Multiple factors, including rapid breathing and flickering lights, can trigger seizures in people with this form of epilepsy.
Doctors need to use a variety of tests to diagnose atonic seizures. One of the most important tools in diagnosing these seizures is having an observer who can describe or record what they saw.
The standard test that doctors use to diagnose epilepsy is an electroencephalogram (EEG), in which they attach electrodes to the person’s scalp to record electrical activity in the brain. An EEG can reveal whether there is any unusual activity. The patterns that doctors observe can point to the type or types of seizure someone experiences.
If doctors cannot successfully diagnose atonic seizures from an observer’s information and the EEG results, they may need to perform further tests that check for changes in blood pressure or heart rhythm.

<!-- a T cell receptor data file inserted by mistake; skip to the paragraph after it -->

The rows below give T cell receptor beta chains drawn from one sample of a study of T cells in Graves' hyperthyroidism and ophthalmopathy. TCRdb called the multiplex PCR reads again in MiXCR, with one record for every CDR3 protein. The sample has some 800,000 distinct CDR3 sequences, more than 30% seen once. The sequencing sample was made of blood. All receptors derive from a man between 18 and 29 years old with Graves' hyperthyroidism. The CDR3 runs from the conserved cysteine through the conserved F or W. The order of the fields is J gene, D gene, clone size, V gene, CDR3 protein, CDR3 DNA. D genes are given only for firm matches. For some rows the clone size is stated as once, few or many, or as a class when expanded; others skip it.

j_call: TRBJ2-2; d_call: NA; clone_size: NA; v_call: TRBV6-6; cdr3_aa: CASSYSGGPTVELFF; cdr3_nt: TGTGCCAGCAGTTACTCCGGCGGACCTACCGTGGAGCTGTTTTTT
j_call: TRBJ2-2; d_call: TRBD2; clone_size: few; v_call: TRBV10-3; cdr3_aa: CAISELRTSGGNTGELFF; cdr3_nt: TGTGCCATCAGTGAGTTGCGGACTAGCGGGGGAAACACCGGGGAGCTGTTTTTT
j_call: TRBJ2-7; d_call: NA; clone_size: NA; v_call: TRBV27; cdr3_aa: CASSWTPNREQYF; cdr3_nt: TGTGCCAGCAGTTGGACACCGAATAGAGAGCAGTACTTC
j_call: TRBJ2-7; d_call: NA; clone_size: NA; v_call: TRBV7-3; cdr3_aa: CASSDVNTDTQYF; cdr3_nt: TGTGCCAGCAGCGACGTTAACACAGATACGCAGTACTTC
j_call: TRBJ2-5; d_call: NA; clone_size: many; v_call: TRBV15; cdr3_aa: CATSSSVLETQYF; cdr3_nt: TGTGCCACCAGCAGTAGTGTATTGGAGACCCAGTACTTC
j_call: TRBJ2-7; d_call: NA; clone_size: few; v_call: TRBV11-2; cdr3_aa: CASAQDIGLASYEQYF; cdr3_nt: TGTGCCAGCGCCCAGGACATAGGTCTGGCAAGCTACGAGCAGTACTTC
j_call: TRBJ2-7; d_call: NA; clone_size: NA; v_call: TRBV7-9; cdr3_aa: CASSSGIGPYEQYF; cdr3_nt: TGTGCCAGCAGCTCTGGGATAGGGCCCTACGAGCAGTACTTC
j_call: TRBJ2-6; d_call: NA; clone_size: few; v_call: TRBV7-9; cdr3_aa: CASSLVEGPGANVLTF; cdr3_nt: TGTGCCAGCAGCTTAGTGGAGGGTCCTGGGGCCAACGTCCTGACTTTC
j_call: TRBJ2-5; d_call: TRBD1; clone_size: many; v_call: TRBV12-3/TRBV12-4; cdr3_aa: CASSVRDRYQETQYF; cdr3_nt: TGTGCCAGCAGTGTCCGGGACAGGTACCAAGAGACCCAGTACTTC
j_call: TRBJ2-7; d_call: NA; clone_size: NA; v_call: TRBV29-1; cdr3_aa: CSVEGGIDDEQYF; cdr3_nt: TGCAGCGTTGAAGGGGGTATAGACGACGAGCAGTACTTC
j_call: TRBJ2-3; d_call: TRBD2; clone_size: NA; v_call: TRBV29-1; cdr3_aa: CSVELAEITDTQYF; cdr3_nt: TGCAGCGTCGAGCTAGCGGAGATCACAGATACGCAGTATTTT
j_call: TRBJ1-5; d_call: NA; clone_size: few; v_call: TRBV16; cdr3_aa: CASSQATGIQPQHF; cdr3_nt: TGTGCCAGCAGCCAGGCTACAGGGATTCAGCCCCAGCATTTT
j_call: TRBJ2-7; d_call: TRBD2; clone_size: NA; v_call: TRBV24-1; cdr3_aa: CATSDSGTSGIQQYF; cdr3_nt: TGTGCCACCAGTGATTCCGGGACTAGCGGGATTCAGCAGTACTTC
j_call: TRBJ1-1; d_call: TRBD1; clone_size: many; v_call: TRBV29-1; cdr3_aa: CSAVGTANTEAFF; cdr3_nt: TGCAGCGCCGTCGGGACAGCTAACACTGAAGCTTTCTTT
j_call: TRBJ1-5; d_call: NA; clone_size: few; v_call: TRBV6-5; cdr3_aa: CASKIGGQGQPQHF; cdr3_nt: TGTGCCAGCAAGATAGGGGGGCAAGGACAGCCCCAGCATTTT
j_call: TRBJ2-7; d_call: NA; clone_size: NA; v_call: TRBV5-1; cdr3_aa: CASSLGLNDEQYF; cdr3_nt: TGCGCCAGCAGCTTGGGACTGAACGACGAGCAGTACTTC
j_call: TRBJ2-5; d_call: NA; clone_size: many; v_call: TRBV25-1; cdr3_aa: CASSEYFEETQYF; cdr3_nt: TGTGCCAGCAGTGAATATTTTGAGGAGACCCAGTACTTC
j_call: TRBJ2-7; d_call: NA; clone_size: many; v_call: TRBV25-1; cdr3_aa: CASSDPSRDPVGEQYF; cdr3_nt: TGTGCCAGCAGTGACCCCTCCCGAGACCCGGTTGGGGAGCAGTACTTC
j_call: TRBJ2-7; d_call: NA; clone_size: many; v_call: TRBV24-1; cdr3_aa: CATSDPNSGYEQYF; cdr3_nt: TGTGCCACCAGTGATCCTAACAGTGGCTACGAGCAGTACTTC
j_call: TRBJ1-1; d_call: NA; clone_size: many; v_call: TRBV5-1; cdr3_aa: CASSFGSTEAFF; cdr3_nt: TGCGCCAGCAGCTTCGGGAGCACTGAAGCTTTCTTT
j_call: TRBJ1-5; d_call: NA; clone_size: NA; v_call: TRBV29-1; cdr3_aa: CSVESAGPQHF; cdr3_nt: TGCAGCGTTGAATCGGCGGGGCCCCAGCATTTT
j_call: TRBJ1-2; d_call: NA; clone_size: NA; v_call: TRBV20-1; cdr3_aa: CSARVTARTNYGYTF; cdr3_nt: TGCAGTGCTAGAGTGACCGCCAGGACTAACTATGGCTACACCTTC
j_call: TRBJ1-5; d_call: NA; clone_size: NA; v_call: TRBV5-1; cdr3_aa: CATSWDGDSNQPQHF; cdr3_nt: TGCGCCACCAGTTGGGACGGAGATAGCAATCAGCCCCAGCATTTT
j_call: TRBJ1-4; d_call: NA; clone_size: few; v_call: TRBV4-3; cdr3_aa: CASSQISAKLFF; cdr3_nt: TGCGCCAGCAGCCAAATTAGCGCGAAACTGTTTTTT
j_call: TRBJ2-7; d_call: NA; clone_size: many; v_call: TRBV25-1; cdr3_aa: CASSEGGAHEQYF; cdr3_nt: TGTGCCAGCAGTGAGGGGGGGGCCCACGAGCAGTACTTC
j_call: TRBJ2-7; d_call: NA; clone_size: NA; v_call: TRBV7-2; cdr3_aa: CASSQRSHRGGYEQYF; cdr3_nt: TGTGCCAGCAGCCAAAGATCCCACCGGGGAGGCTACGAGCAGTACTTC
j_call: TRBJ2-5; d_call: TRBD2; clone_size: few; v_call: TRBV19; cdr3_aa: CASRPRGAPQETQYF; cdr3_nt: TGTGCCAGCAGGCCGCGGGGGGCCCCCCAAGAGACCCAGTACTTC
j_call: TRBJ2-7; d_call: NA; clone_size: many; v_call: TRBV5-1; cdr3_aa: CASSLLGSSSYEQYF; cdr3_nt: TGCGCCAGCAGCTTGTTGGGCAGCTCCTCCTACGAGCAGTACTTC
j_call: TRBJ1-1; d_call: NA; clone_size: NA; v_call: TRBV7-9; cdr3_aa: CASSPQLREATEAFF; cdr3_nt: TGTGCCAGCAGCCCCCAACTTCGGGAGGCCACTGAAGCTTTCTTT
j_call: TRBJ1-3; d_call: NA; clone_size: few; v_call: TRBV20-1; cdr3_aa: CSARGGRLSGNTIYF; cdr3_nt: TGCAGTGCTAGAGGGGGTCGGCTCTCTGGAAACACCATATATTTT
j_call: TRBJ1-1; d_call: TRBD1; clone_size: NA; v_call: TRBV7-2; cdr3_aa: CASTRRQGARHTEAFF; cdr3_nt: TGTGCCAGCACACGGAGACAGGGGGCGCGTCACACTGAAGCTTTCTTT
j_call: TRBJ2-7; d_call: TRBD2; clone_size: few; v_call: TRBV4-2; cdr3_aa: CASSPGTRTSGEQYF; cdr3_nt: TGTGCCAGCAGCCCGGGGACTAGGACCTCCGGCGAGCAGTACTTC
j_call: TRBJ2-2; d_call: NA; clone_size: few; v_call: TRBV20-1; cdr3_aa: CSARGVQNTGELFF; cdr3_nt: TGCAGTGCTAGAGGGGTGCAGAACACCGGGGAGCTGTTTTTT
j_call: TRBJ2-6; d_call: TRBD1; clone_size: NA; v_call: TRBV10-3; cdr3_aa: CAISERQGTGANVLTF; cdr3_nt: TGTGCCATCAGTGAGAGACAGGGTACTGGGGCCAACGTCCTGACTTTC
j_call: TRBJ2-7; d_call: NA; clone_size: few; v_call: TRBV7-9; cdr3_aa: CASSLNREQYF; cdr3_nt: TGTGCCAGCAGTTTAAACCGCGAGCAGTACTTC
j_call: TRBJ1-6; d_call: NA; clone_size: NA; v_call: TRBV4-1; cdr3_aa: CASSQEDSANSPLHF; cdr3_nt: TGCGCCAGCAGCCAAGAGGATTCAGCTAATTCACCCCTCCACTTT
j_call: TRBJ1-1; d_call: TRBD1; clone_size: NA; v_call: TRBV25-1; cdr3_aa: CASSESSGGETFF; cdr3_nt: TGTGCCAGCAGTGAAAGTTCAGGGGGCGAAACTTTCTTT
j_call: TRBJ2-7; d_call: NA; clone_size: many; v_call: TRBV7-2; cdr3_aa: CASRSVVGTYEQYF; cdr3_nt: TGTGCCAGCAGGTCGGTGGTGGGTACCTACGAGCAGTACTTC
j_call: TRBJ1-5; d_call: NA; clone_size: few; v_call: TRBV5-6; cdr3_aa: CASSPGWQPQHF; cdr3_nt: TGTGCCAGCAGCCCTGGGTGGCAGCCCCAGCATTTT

Medicine is the most common first-line treatment for seizures, as it successfully controls seizures for about 70% of individuals living with epilepsy.
Various medicines can treat atonic seizures, although they may not be helpful for everyone. The options to prevent or stop seizures include anti-seizure medications, which some may refer to as anti-epileptic drugs. It may take some trial and error to find the best drug and dosage amount.
If medication is ineffective in reducing seizure frequency or duration, a person will need to try other treatment options. Among these is vagus nerve stimulation, which uses a small implanted device in the chest to send regular electrical pulses through the vagus nerve to the brain. The person cannot feel this stimulation. Combining this treatment with anti-seizure medication is often very effective.